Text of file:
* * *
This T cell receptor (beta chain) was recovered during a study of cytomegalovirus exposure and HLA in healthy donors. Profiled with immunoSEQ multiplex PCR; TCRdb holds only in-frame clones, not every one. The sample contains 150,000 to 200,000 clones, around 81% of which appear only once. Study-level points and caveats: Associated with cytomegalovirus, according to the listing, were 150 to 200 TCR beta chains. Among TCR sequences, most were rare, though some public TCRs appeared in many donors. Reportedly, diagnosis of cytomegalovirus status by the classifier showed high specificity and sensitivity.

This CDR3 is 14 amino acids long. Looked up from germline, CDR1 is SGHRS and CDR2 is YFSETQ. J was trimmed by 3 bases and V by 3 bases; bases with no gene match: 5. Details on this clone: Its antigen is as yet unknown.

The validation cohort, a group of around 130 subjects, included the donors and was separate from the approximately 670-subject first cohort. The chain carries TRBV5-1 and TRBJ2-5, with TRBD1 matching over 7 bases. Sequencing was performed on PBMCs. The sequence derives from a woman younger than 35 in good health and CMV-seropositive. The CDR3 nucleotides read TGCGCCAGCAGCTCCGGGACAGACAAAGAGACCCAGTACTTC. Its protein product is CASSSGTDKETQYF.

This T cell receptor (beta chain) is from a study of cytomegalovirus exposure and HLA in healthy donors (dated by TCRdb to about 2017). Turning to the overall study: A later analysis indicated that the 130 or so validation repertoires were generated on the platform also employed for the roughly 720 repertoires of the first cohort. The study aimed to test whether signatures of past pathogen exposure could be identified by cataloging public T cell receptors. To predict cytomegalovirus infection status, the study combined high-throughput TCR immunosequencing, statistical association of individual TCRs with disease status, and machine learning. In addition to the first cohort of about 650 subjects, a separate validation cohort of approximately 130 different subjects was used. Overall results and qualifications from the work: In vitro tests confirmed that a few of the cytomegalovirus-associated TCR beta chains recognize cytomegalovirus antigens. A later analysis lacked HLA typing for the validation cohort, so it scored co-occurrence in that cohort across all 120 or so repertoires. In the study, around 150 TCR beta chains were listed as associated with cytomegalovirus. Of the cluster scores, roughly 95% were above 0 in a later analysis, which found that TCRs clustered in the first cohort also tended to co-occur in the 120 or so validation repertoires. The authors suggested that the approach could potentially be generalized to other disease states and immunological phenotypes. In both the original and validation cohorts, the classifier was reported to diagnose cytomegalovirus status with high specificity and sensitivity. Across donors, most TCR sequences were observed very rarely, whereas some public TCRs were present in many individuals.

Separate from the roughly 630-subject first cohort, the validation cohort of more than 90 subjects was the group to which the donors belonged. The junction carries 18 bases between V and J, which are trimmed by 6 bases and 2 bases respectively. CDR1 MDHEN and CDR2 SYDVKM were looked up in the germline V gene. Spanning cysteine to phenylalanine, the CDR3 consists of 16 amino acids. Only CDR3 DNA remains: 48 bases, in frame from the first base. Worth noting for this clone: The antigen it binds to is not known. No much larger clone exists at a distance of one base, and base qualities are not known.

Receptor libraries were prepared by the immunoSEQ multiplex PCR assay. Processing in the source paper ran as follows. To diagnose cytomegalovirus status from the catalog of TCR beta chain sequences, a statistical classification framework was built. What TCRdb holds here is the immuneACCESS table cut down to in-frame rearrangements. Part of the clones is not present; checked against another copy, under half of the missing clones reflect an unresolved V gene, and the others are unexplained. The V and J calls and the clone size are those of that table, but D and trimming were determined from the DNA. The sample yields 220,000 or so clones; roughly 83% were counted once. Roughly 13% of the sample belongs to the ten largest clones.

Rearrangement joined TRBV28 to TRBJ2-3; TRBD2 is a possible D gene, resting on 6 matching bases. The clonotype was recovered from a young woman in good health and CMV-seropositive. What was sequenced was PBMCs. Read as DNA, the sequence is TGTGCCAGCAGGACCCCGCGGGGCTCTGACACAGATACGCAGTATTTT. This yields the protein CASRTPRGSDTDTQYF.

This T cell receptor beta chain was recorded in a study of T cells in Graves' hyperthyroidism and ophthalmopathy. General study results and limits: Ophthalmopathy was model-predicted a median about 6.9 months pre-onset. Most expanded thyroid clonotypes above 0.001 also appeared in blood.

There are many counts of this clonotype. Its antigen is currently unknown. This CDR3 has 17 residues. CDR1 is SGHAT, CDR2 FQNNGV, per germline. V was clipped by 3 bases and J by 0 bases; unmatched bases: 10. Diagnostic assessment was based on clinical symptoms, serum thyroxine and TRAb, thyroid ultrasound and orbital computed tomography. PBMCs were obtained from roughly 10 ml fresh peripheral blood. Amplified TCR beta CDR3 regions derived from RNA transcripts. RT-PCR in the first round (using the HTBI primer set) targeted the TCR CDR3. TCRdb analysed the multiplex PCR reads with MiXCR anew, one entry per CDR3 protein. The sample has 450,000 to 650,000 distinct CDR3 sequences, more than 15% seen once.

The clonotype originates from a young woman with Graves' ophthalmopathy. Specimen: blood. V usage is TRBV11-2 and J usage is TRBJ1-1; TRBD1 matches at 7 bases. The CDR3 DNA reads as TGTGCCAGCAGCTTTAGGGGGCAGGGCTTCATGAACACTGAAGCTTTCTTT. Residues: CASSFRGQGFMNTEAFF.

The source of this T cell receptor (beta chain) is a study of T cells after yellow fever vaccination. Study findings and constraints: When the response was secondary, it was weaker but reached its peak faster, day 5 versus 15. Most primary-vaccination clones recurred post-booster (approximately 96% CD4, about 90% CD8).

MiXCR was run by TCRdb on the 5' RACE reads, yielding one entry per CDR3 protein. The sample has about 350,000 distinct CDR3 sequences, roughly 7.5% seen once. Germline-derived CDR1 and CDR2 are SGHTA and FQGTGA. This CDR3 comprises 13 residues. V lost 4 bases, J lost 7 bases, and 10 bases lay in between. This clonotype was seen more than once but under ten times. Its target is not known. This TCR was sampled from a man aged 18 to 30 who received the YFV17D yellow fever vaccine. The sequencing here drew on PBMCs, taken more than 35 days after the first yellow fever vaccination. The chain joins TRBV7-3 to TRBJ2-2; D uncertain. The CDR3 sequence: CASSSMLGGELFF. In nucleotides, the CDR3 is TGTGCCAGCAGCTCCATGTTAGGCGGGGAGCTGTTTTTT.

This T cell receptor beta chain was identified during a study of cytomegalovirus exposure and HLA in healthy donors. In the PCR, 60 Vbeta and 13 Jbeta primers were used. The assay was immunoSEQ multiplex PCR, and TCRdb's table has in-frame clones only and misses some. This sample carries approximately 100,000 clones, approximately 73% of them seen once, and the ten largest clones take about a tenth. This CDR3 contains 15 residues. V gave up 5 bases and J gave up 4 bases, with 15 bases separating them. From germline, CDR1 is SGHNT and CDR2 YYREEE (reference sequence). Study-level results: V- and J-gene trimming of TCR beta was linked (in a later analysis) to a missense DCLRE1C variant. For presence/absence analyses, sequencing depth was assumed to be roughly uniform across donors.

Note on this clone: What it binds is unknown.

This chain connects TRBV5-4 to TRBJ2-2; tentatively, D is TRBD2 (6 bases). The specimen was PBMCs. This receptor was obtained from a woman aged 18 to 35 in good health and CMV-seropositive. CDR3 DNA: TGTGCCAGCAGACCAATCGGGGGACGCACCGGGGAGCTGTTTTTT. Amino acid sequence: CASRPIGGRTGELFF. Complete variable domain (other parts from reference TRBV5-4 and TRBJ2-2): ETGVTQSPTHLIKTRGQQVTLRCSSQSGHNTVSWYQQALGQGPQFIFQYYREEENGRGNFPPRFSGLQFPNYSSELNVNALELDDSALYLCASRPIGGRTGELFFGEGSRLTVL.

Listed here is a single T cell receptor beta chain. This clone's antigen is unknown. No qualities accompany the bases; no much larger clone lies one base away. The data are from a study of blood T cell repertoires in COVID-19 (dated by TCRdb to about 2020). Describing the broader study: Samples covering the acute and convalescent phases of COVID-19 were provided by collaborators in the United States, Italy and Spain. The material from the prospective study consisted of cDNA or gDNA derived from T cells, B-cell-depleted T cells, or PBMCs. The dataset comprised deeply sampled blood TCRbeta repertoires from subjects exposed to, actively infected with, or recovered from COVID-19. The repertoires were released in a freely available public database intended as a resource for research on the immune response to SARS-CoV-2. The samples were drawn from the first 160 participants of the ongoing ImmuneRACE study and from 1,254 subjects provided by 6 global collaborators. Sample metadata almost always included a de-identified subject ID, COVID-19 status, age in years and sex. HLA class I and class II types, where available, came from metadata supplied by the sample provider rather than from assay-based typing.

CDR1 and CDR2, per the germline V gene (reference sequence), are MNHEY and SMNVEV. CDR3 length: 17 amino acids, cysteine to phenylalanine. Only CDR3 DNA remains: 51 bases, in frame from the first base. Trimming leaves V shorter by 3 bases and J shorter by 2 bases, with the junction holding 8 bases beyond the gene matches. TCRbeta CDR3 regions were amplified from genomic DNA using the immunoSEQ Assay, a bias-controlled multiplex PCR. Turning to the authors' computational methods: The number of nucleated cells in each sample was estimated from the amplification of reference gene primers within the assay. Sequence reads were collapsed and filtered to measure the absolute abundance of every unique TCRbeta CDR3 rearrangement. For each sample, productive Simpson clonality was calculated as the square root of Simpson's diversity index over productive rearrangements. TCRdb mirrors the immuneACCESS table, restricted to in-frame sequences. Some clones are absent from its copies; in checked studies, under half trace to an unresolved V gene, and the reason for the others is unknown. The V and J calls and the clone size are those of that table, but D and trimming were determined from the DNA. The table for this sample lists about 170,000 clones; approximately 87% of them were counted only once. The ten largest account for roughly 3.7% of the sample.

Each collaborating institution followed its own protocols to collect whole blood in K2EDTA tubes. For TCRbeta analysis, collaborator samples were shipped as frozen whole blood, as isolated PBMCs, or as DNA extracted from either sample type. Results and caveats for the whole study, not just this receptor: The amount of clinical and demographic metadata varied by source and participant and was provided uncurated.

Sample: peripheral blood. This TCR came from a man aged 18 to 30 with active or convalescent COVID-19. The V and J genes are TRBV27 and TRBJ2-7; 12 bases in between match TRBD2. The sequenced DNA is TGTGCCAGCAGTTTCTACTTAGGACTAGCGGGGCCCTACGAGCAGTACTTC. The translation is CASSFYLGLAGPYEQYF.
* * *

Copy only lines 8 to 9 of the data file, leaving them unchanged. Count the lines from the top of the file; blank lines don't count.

This T cell receptor beta chain was recorded in a study of T cells in Graves' hyperthyroidism and ophthalmopathy. General study results and limits: Ophthalmopathy was model-predicted a median about 6.9 months pre-onset. Most expanded thyroid clonotypes above 0.001 also appeared in blood.

There are many counts of this clonotype. Its antigen is currently unknown. This CDR3 has 17 residues. CDR1 is SGHAT, CDR2 FQNNGV, per germline. V was clipped by 3 bases and J by 0 bases; unmatched bases: 10. Diagnostic assessment was based on clinical symptoms, serum thyroxine and TRAb, thyroid ultrasound and orbital computed tomography. PBMCs were obtained from roughly 10 ml fresh peripheral blood. Amplified TCR beta CDR3 regions derived from RNA transcripts. RT-PCR in the first round (using the HTBI primer set) targeted the TCR CDR3. TCRdb analysed the multiplex PCR reads with MiXCR anew, one entry per CDR3 protein. The sample has 450,000 to 650,000 distinct CDR3 sequences, more than 15% seen once.